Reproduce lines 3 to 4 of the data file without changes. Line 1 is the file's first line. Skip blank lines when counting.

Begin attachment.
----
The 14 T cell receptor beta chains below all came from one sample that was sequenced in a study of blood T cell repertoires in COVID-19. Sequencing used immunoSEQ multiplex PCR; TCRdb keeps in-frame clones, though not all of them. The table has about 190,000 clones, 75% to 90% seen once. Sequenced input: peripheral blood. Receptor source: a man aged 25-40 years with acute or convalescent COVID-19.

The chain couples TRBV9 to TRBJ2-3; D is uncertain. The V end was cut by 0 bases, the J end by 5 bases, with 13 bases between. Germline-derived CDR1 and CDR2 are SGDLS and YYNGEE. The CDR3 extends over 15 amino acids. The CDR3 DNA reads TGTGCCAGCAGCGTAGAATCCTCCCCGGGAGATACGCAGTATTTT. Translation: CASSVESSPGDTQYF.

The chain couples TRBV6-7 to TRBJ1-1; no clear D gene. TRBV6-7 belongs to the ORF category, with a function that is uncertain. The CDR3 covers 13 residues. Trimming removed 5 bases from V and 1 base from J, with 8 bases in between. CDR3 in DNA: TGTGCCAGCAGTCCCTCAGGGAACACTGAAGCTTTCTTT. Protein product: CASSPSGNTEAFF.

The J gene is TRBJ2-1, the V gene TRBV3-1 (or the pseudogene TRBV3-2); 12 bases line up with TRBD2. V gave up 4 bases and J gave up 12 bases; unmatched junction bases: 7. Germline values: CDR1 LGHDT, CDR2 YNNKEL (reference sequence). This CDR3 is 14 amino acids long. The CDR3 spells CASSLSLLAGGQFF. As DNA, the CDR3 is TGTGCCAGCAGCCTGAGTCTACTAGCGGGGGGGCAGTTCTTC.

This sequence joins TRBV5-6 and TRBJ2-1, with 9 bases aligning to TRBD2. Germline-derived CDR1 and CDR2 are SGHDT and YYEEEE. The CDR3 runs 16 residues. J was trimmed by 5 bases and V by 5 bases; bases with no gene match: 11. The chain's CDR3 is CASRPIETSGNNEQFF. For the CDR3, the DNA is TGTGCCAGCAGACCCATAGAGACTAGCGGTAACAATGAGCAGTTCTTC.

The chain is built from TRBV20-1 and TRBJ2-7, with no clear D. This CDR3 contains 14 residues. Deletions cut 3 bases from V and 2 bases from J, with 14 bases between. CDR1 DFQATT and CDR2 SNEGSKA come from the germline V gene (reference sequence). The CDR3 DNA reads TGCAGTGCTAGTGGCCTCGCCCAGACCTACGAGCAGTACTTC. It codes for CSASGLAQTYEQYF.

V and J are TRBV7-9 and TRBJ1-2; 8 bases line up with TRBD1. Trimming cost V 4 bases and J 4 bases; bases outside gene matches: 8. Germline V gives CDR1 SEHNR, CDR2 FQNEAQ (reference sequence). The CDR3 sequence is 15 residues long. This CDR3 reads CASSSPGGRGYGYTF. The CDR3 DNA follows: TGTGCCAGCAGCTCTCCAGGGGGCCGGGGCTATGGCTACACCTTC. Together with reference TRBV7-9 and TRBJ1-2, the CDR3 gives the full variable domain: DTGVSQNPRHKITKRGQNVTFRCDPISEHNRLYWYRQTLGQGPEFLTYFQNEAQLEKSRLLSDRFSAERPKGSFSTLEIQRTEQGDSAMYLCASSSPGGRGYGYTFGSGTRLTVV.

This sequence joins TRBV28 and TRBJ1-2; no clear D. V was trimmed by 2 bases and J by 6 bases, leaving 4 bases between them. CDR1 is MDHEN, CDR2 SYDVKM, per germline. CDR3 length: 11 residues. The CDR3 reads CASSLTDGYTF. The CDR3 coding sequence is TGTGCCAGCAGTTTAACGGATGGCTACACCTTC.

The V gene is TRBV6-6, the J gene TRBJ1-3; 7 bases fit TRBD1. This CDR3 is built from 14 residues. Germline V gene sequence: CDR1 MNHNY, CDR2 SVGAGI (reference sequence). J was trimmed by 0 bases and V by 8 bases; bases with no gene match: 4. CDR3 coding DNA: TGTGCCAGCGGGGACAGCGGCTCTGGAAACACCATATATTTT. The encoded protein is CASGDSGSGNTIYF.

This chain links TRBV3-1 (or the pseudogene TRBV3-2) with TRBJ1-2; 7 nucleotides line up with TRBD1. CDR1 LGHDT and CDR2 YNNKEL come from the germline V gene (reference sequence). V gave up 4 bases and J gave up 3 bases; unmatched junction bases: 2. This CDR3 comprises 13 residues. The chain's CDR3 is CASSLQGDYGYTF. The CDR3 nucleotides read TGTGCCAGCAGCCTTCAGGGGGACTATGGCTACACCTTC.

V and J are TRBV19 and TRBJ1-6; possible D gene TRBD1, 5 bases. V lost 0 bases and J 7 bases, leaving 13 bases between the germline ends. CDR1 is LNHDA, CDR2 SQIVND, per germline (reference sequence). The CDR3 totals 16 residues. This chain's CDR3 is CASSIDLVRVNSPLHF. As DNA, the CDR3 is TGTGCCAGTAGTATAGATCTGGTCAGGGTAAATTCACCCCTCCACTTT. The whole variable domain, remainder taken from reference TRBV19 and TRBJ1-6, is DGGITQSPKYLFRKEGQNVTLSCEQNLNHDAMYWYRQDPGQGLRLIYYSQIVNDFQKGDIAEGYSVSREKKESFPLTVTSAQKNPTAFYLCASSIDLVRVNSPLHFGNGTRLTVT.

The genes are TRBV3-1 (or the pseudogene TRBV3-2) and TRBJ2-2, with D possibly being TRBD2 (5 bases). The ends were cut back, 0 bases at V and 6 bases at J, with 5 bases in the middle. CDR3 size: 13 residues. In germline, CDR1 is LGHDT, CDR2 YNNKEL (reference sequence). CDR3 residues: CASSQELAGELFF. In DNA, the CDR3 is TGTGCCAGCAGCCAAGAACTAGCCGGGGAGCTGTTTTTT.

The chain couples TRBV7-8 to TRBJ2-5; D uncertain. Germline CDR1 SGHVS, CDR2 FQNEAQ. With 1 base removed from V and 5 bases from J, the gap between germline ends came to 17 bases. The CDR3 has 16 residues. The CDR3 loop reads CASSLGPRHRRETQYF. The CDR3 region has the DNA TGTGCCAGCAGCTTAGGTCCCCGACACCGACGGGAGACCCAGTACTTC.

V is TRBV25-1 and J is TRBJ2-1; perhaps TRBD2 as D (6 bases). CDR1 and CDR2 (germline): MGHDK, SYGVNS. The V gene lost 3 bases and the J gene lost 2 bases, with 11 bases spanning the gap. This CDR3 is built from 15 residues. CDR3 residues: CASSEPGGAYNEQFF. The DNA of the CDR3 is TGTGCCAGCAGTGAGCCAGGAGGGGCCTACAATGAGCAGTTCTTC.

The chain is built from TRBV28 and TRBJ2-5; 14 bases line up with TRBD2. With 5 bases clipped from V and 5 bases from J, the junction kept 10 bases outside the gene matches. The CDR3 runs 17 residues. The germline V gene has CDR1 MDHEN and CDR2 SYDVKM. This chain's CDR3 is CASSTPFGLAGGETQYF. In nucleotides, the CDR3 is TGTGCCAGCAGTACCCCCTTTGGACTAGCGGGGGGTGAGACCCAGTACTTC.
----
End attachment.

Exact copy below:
The chain couples TRBV6-7 to TRBJ1-1; no clear D gene. TRBV6-7 belongs to the ORF category, with a function that is uncertain. The CDR3 covers 13 residues. Trimming removed 5 bases from V and 1 base from J, with 8 bases in between. CDR3 in DNA: TGTGCCAGCAGTCCCTCAGGGAACACTGAAGCTTTCTTT. Protein product: CASSPSGNTEAFF.

The J gene is TRBJ2-1, the V gene TRBV3-1 (or the pseudogene TRBV3-2); 12 bases line up with TRBD2. V gave up 4 bases and J gave up 12 bases; unmatched junction bases: 7. Germline values: CDR1 LGHDT, CDR2 YNNKEL (reference sequence). This CDR3 is 14 amino acids long. The CDR3 spells CASSLSLLAGGQFF. As DNA, the CDR3 is TGTGCCAGCAGCCTGAGTCTACTAGCGGGGGGGCAGTTCTTC.